Tuesday 15 January 2019

Seleucid versus Parthia – preparing for Magnesia 190 BC

Continuing my refresher exercise for pike versus blade, the combined Roman-Pergamene cavalry strength at Magnesia was estimated at 3,000 strong. This is dwarfed by Seleucid totals and thought it a good moment to field the Seleucid against a mobile opponent, Parthia. The battle was fought on the larger board with both commands increased to 18 elements. The Seleucid were invading the steppe lands of Parthia.

1 x General (4Kn), 1 x cataphract (4Kn), 4 x phalangites (4Pk), 1 x Theurophori (4Ax), 1 x Galatian (4Wb), 1 x elephant (El), 1 x scythed chariot (SCh), 2 x skirmishers (Ps).
Additional troops:
1 x cataphract (4Kn), 2 x phalangites (4Pk), 1 x elephant (El), 1 x Galatian |(4Wb), 1 x Asiatic skirmishers (Ps).

1 x General (4Kn), 2 x cataphracts (4Kn), 9 x nomad horse archers (LH).
Additional troops:
1 x cataphract (4Kn), 3 x nomad horse archers (LH), 2 x city militia archers (3Bw).

Recalling Alexander’s battle against the Scythian, the phalangites deployed in line and not their usual deeper columns. Behind them, the cavalry formed a reserve with the elephants and scythed chariots holding the left wing. Having deployed first, the Parthian deployed in five groups with ample spacing between each group. This proved beneficial as the Parthian quickly shifted their light cavalry to occupy the Seleucid left wing while the main threat would sweep the light troops from the hill exposing the phalangite line.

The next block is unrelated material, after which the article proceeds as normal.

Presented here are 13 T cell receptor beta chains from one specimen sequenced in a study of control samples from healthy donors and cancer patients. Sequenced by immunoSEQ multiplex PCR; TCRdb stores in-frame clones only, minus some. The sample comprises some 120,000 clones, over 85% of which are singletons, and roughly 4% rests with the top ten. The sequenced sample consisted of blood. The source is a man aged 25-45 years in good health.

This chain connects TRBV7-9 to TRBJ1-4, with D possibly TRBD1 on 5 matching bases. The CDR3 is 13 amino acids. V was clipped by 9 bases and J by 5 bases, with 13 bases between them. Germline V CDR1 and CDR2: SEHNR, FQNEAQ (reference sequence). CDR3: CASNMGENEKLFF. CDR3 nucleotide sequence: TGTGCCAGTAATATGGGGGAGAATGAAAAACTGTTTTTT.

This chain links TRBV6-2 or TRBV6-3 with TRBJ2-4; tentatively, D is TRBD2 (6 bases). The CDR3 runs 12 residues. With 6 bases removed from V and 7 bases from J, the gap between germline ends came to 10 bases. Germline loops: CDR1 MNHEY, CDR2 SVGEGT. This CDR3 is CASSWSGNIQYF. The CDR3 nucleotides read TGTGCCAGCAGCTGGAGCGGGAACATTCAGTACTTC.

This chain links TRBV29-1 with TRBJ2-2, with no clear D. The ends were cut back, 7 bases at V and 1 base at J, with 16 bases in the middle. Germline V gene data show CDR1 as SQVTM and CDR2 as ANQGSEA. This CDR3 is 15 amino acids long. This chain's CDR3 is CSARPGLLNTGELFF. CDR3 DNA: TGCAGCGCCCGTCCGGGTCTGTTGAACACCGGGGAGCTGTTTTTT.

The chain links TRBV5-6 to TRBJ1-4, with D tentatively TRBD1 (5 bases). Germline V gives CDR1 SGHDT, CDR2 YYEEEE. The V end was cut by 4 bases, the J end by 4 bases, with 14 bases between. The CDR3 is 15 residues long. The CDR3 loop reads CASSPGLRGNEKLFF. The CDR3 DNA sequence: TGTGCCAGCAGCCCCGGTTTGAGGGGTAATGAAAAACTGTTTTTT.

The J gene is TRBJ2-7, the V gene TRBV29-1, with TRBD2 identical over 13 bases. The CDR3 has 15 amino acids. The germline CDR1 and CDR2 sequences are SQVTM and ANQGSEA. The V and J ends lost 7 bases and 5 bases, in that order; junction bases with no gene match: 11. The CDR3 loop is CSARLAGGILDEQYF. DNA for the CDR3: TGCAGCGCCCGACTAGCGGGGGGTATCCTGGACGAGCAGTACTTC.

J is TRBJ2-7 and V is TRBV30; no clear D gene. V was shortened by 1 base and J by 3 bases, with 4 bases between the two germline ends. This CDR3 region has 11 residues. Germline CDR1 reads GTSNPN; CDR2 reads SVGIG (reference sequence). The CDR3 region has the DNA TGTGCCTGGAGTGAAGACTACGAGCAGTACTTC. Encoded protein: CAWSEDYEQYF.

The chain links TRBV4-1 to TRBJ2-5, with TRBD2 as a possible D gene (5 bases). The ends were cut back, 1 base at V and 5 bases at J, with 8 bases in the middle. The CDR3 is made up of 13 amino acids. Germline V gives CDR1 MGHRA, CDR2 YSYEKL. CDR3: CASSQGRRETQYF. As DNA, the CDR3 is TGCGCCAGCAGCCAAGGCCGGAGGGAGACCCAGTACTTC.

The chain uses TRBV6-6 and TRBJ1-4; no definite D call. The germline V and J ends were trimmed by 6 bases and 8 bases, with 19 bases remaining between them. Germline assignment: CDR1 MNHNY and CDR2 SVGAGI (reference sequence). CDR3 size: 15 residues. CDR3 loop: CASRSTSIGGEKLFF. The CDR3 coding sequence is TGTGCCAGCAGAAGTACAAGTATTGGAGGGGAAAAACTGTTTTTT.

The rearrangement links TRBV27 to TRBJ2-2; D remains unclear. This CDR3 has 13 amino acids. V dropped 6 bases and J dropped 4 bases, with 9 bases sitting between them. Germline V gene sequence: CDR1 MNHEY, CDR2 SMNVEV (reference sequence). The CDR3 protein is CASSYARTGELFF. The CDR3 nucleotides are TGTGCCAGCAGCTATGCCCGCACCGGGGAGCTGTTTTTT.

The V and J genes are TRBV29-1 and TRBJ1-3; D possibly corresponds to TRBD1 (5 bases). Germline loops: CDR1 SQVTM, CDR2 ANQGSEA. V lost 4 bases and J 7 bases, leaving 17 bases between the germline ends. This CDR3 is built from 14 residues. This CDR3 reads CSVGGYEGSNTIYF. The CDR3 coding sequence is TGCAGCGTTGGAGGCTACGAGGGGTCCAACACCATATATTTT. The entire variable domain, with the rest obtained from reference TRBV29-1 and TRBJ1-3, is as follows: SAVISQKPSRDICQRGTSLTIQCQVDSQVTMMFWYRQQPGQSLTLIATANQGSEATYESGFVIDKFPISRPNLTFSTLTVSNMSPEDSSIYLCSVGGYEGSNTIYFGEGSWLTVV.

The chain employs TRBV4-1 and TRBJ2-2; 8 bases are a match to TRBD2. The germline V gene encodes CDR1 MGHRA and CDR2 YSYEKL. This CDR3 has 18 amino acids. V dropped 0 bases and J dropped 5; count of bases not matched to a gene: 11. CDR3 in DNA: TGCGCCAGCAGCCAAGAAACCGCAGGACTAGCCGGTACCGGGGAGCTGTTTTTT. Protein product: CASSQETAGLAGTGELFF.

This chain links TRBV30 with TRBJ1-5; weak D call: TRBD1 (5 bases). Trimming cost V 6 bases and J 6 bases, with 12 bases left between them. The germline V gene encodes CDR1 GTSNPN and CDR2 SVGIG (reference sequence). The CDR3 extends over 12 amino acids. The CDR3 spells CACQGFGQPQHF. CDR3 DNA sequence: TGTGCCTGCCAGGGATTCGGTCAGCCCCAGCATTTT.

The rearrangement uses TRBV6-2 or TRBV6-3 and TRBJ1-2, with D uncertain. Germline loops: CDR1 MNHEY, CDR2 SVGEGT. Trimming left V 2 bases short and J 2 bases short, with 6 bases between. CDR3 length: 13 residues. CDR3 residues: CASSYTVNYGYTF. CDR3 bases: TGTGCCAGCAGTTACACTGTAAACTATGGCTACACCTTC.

The Parthian assault on the Seleucid right was stemmed by the determined resistance of mercenary troops.

The battle for the hill cost the Parthian dearly in pip expenditure, leaving the Seleucid time to roll up the Parthian right to earn them a victory (6-4)

Swapping the role of defender-attacker, the Seleucid deployed first forming their battle line in echelon with a reserve formation posted on the hill to their rear. The Seleucid cataphracts formed to the left of the battle line had the elephants and chariots to their rear. In response, the Parthian formed a contiguous front with their foot archers positioned facing the Seleucid cataphacts.

Learning from the previous engagement, the Parthian would refrain from attacking both flanks, but concentrate on one; the Seleucid left. The Parthian battle line would keep pace with their foot archers and move steadily forward.

Seizing the initiative, the Seleucid phalangites struck first and despite their thin line, the sent the enemy horse recoiling back with the losses. During the same bound, the elephant and chariot re-positioned themselves between the Parthian light horse and their camp; this offered ample room for the cataphracts to attack the Parthian light horse inflicting more casualties.

A counter attack by Parthia proved costly as the Seleucid were able to contain each threat and retake the advantage on their bound resulting in another victory (6-2).


Command control posed less an issue for the Parthian commander, however, considering their mobility it is quite tempting to use or in this case mis-use flanking maneuvers. Integrating light horse among the cataphract has its risk as LH will flee if defeated by foot troops leaving the Parthian cataphract exposed. Consider also mounted will also recoil from solid foot on even combat scores, making the Parthian a difficult army to use.